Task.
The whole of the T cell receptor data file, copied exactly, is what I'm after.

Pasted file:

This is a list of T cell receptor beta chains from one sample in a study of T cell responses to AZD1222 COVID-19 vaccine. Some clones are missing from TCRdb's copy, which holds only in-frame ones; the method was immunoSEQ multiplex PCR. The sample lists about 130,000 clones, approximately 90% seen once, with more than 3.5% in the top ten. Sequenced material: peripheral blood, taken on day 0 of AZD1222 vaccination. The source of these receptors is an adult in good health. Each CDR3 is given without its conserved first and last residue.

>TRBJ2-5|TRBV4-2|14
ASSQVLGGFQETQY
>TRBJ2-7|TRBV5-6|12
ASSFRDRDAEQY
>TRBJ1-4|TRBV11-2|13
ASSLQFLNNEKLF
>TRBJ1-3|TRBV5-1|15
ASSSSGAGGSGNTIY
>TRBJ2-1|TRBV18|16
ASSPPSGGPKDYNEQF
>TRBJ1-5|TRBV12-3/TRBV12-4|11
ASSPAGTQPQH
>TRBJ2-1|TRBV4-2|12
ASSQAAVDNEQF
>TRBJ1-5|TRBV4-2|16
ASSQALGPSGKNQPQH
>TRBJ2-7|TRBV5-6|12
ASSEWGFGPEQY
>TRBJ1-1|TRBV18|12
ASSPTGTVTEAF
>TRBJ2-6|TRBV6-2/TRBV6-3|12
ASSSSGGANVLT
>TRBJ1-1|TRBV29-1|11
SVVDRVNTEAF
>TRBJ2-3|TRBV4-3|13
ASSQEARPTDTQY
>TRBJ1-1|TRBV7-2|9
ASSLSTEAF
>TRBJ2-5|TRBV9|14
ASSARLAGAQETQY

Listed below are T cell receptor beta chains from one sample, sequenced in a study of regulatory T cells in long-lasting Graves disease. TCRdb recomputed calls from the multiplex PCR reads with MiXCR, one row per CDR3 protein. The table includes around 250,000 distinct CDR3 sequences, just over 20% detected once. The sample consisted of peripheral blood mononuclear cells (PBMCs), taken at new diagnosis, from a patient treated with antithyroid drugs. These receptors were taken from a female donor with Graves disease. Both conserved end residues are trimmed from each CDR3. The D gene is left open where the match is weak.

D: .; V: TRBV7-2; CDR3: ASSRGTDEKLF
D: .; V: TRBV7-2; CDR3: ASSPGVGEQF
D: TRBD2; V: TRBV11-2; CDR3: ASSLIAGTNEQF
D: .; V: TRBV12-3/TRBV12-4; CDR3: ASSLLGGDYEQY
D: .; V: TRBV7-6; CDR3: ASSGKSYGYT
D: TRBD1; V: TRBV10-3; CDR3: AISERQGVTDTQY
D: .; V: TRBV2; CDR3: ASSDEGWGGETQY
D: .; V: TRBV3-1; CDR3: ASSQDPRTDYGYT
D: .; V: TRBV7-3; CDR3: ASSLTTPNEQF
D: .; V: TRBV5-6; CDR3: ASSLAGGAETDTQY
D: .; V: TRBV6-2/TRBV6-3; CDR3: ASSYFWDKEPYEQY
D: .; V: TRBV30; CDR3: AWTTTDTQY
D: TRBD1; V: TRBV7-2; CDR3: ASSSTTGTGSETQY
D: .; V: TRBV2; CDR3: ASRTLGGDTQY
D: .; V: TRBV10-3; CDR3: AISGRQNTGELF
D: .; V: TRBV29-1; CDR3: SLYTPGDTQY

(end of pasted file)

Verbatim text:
This is a list of T cell receptor beta chains from one sample in a study of T cell responses to AZD1222 COVID-19 vaccine. Some clones are missing from TCRdb's copy, which holds only in-frame ones; the method was immunoSEQ multiplex PCR. The sample lists about 130,000 clones, approximately 90% seen once, with more than 3.5% in the top ten. Sequenced material: peripheral blood, taken on day 0 of AZD1222 vaccination. The source of these receptors is an adult in good health. Each CDR3 is given without its conserved first and last residue.

>TRBJ2-5|TRBV4-2|14
ASSQVLGGFQETQY
>TRBJ2-7|TRBV5-6|12
ASSFRDRDAEQY
>TRBJ1-4|TRBV11-2|13
ASSLQFLNNEKLF
>TRBJ1-3|TRBV5-1|15
ASSSSGAGGSGNTIY
>TRBJ2-1|TRBV18|16
ASSPPSGGPKDYNEQF
>TRBJ1-5|TRBV12-3/TRBV12-4|11
ASSPAGTQPQH
>TRBJ2-1|TRBV4-2|12
ASSQAAVDNEQF
>TRBJ1-5|TRBV4-2|16
ASSQALGPSGKNQPQH
>TRBJ2-7|TRBV5-6|12
ASSEWGFGPEQY
>TRBJ1-1|TRBV18|12
ASSPTGTVTEAF
>TRBJ2-6|TRBV6-2/TRBV6-3|12
ASSSSGGANVLT
>TRBJ1-1|TRBV29-1|11
SVVDRVNTEAF
>TRBJ2-3|TRBV4-3|13
ASSQEARPTDTQY
>TRBJ1-1|TRBV7-2|9
ASSLSTEAF
>TRBJ2-5|TRBV9|14
ASSARLAGAQETQY

Listed below are T cell receptor beta chains from one sample, sequenced in a study of regulatory T cells in long-lasting Graves disease. TCRdb recomputed calls from the multiplex PCR reads with MiXCR, one row per CDR3 protein. The table includes around 250,000 distinct CDR3 sequences, just over 20% detected once. The sample consisted of peripheral blood mononuclear cells (PBMCs), taken at new diagnosis, from a patient treated with antithyroid drugs. These receptors were taken from a female donor with Graves disease. Both conserved end residues are trimmed from each CDR3. The D gene is left open where the match is weak.

D: .; V: TRBV7-2; CDR3: ASSRGTDEKLF
D: .; V: TRBV7-2; CDR3: ASSPGVGEQF
D: TRBD2; V: TRBV11-2; CDR3: ASSLIAGTNEQF
D: .; V: TRBV12-3/TRBV12-4; CDR3: ASSLLGGDYEQY
D: .; V: TRBV7-6; CDR3: ASSGKSYGYT
D: TRBD1; V: TRBV10-3; CDR3: AISERQGVTDTQY
D: .; V: TRBV2; CDR3: ASSDEGWGGETQY
D: .; V: TRBV3-1; CDR3: ASSQDPRTDYGYT
D: .; V: TRBV7-3; CDR3: ASSLTTPNEQF
D: .; V: TRBV5-6; CDR3: ASSLAGGAETDTQY
D: .; V: TRBV6-2/TRBV6-3; CDR3: ASSYFWDKEPYEQY
D: .; V: TRBV30; CDR3: AWTTTDTQY
D: TRBD1; V: TRBV7-2; CDR3: ASSSTTGTGSETQY
D: .; V: TRBV2; CDR3: ASRTLGGDTQY
D: .; V: TRBV10-3; CDR3: AISGRQNTGELF
D: .; V: TRBV29-1; CDR3: SLYTPGDTQY